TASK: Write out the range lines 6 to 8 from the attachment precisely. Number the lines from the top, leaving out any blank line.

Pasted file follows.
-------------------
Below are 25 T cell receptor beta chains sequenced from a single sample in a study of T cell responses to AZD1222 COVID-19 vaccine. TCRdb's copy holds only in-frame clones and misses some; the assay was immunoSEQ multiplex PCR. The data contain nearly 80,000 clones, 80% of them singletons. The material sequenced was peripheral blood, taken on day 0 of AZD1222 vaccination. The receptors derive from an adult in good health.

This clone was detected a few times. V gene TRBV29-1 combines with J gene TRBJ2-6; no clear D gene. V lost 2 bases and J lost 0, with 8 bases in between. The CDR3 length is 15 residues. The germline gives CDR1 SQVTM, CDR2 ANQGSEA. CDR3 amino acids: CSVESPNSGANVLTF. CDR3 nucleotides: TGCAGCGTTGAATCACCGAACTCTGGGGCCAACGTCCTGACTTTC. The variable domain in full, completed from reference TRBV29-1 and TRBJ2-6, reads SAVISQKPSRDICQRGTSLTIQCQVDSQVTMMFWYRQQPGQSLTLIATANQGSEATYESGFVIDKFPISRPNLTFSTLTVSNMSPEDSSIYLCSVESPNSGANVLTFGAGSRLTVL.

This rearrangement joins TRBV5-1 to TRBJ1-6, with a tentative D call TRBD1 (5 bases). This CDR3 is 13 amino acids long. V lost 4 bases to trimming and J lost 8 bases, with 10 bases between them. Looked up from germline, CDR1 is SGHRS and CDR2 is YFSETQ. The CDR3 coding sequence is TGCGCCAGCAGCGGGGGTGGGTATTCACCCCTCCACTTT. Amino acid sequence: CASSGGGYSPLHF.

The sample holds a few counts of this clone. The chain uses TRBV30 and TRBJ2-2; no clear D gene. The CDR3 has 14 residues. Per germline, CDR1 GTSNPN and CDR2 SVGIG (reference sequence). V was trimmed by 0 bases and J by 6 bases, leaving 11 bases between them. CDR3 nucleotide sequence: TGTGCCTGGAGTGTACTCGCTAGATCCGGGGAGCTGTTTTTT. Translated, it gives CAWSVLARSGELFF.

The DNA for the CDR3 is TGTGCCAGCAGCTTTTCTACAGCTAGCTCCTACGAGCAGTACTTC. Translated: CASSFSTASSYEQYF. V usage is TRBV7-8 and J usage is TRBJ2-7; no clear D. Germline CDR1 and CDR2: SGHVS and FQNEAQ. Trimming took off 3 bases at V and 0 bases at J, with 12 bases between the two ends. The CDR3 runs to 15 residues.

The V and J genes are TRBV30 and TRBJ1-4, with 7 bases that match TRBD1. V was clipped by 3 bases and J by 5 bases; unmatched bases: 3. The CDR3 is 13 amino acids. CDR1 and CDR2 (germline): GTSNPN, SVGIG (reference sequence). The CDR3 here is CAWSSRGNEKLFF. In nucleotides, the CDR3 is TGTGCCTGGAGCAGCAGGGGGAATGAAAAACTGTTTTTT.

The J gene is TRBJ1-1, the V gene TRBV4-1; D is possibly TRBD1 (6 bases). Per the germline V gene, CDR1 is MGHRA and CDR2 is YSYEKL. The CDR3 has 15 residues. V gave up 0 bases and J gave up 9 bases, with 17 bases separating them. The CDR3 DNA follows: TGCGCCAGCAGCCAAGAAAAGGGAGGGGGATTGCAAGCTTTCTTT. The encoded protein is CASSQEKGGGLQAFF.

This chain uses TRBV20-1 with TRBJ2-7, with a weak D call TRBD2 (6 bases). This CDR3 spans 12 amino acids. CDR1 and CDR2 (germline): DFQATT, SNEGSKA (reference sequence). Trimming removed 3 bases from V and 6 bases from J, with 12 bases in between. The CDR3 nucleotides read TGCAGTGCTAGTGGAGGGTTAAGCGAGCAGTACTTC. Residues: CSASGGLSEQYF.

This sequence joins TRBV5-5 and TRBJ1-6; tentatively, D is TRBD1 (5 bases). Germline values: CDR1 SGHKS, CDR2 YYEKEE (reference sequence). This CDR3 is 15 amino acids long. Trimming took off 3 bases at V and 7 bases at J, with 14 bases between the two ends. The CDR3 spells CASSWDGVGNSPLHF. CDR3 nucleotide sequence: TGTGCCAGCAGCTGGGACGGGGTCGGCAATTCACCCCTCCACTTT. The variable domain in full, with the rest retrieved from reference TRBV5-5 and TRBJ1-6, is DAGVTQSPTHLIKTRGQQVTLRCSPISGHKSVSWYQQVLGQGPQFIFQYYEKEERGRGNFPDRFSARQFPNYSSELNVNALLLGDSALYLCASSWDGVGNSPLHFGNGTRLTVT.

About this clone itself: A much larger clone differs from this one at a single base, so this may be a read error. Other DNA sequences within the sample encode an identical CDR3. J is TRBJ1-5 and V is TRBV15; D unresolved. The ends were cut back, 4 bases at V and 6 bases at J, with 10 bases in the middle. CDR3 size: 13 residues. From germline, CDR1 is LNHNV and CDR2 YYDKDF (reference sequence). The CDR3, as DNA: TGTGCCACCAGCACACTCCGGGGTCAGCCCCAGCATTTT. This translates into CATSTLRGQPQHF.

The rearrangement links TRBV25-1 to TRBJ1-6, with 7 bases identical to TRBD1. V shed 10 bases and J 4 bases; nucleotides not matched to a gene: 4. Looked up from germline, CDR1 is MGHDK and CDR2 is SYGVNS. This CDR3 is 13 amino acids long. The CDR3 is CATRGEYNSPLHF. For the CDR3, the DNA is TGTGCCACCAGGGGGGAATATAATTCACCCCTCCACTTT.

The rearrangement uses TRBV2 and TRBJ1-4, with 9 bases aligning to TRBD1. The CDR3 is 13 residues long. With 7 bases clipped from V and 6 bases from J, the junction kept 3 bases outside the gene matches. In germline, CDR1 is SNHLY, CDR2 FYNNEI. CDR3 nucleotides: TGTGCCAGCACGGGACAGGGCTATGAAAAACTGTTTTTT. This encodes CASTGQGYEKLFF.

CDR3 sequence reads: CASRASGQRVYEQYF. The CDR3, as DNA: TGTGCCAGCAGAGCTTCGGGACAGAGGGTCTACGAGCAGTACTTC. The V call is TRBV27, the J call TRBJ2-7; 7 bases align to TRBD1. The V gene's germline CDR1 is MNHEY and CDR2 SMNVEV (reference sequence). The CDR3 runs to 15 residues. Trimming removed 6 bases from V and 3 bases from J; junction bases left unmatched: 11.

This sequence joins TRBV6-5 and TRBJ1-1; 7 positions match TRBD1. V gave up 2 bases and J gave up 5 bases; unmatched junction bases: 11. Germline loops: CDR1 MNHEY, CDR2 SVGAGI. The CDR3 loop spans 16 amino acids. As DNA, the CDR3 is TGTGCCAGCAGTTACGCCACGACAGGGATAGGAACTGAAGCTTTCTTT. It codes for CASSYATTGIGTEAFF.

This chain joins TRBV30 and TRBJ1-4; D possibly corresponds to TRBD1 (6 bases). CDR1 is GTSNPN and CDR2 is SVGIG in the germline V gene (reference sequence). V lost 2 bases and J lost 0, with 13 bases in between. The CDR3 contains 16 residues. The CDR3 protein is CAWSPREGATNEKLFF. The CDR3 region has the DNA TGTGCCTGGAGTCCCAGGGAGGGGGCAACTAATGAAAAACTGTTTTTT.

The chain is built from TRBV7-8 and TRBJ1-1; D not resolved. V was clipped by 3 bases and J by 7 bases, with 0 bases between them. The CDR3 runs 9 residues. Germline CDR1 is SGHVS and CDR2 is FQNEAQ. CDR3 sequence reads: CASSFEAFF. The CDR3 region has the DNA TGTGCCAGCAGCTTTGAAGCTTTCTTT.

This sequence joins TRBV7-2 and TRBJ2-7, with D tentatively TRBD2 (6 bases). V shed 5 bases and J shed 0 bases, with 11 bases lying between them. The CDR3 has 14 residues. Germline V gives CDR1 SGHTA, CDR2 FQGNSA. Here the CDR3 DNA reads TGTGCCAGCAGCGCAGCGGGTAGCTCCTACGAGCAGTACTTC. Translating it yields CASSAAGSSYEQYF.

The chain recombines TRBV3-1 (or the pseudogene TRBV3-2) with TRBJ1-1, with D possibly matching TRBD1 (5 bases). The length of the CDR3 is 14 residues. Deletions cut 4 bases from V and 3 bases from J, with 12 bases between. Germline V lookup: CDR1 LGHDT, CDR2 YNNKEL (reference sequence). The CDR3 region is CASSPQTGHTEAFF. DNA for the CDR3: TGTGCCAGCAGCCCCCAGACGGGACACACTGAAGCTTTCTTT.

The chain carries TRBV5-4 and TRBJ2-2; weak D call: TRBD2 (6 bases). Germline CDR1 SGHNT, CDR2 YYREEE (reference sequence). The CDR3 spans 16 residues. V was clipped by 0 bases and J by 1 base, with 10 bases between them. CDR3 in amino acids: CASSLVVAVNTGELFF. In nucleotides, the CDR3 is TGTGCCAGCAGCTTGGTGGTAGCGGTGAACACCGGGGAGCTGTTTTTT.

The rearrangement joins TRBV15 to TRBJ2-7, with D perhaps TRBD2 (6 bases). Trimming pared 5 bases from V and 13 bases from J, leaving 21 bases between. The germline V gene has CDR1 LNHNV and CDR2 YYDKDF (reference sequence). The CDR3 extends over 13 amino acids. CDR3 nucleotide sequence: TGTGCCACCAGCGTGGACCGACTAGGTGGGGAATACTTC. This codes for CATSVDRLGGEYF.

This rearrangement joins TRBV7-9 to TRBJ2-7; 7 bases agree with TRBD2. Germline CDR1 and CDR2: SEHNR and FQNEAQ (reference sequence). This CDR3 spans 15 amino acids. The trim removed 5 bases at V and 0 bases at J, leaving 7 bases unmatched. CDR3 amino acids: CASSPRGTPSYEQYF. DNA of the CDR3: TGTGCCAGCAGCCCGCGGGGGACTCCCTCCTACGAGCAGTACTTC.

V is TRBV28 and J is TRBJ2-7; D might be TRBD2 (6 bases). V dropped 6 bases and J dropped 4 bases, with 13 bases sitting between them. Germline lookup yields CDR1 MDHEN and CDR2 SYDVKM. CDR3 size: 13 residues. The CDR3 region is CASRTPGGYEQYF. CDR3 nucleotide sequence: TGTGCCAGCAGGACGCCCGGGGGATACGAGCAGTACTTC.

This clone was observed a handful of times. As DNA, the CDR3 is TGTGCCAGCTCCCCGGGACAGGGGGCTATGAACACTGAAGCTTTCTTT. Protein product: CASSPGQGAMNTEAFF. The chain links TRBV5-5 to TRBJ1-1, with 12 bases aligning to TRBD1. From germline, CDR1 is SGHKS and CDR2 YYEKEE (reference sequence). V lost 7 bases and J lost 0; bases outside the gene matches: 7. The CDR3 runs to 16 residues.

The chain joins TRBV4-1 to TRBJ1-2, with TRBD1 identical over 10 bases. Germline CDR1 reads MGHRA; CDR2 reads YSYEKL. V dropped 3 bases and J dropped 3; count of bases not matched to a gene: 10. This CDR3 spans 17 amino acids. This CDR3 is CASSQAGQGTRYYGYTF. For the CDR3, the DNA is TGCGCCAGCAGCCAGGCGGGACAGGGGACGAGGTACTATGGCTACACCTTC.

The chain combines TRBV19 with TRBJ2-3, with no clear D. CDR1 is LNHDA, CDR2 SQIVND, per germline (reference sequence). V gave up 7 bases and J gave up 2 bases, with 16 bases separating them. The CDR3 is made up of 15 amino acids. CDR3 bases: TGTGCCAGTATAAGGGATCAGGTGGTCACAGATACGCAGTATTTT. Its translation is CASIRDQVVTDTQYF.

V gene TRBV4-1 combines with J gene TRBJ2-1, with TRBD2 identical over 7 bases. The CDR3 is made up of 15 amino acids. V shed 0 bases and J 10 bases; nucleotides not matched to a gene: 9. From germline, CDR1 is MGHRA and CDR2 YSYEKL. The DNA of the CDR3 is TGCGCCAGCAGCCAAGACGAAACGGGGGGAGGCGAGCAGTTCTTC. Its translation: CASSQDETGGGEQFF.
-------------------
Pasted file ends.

The V and J genes are TRBV30 and TRBJ1-4, with 7 bases that match TRBD1. V was clipped by 3 bases and J by 5 bases; unmatched bases: 3. The CDR3 is 13 amino acids. CDR1 and CDR2 (germline): GTSNPN, SVGIG (reference sequence). The CDR3 here is CAWSSRGNEKLFF. In nucleotides, the CDR3 is TGTGCCTGGAGCAGCAGGGGGAATGAAAAACTGTTTTTT.

The J gene is TRBJ1-1, the V gene TRBV4-1; D is possibly TRBD1 (6 bases). Per the germline V gene, CDR1 is MGHRA and CDR2 is YSYEKL. The CDR3 has 15 residues. V gave up 0 bases and J gave up 9 bases, with 17 bases separating them. The CDR3 DNA follows: TGCGCCAGCAGCCAAGAAAAGGGAGGGGGATTGCAAGCTTTCTTT. The encoded protein is CASSQEKGGGLQAFF.

This chain uses TRBV20-1 with TRBJ2-7, with a weak D call TRBD2 (6 bases). This CDR3 spans 12 amino acids. CDR1 and CDR2 (germline): DFQATT, SNEGSKA (reference sequence). Trimming removed 3 bases from V and 6 bases from J, with 12 bases in between. The CDR3 nucleotides read TGCAGTGCTAGTGGAGGGTTAAGCGAGCAGTACTTC. Residues: CSASGGLSEQYF.